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Saturday, April 7, 2007

Ethics & Letters

A large part of my family history site has recently become the Family Documents & Stories section. In fact, these two areas are among the most frequently visited of the site.

I have to wonder however about the ethical dilemmas posed by publishing some of these documents even after the death of everyone involved. For example, in several of the letters to Rose Plaisted, her suitors specifically requested her to "Burn when read". Well, clearly, she didn't. And, in fact, those letters were passed from her daughters to her granddaughter to my mother... three generations who didn't destroy them. So whose ethical dilemma is that? Of course, prior to me, the letters were in a box, not published for all to see. Still, how could I resist? They're hysterical!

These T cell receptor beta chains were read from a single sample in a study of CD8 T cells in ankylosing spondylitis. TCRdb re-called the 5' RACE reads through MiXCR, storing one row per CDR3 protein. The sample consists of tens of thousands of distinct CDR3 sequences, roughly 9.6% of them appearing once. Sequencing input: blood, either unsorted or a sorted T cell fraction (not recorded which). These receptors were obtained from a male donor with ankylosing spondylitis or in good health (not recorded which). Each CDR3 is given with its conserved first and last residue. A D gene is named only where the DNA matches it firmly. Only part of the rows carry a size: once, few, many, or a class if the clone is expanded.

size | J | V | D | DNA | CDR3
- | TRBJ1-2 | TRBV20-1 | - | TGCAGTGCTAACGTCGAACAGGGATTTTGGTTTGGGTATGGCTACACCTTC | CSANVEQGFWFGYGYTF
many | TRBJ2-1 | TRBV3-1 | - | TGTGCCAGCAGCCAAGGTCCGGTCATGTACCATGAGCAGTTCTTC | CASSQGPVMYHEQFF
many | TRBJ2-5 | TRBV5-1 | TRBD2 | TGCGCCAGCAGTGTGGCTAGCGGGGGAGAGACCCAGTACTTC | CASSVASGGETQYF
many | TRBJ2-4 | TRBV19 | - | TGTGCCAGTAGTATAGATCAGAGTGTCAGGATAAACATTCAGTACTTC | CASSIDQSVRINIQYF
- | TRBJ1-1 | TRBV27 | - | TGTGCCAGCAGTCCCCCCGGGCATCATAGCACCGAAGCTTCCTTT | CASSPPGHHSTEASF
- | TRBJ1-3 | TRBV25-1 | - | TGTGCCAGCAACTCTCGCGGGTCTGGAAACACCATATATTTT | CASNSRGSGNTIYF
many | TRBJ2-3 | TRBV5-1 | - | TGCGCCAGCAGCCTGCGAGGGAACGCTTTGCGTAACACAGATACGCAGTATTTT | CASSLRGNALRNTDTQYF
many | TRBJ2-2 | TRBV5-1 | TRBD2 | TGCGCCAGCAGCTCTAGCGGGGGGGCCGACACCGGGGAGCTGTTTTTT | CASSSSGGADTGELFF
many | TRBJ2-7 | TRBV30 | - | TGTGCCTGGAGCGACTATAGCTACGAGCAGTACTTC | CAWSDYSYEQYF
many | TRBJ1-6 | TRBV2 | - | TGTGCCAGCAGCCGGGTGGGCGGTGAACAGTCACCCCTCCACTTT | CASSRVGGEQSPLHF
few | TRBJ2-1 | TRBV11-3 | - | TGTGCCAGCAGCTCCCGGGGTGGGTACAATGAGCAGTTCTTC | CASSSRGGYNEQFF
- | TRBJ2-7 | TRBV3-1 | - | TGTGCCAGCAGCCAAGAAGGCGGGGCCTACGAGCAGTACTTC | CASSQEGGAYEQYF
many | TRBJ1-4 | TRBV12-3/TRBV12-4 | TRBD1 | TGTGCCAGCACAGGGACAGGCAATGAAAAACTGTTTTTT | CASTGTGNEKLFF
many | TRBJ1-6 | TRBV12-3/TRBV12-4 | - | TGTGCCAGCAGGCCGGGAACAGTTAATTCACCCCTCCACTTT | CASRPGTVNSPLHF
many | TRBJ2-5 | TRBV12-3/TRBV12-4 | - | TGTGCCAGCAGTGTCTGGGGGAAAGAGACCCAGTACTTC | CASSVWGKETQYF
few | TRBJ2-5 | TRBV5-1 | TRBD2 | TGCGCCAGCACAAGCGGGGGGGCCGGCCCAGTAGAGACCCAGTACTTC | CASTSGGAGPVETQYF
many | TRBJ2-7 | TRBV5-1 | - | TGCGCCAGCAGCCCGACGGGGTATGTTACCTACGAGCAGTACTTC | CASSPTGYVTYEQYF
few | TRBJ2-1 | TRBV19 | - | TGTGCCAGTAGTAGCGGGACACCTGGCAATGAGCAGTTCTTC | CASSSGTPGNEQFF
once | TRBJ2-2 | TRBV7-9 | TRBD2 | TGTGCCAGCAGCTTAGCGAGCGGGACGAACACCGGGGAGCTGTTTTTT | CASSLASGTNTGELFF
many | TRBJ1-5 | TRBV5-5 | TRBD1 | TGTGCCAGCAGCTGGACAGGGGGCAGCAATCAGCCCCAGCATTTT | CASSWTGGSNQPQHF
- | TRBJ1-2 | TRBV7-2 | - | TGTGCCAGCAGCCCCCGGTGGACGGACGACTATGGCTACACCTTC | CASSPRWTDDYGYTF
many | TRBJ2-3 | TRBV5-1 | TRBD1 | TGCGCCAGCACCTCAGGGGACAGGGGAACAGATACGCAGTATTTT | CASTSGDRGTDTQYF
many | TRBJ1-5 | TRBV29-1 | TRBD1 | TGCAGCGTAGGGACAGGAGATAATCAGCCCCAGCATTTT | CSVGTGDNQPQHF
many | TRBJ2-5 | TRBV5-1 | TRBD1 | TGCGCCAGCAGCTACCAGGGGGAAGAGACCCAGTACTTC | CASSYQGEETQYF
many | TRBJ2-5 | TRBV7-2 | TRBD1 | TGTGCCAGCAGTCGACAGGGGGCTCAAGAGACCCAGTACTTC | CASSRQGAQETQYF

Of possibly more concern is the more recent skeletons in the closet... the people who are remembered by those who are still living. For example, I quote my great-aunt, Eva Scott, in The Letter from "Mother". She clearly didn't mean for anyone to see that letter, especially not anyone in her family. How was she to know that her suitor was saving his correspondence and would donate it to Cornell upon his death? (The irony being that she is one of Rose's daughters and didn't destroy that correspondence).

I guess the lesson here is that sometimes our letters come back to haunt us. I recently heard from a friend of mine from high school. She still has packets of letters that I wrote to her. I can only imagine what I might have said.

What do you think? Where are the ethical boundaries?

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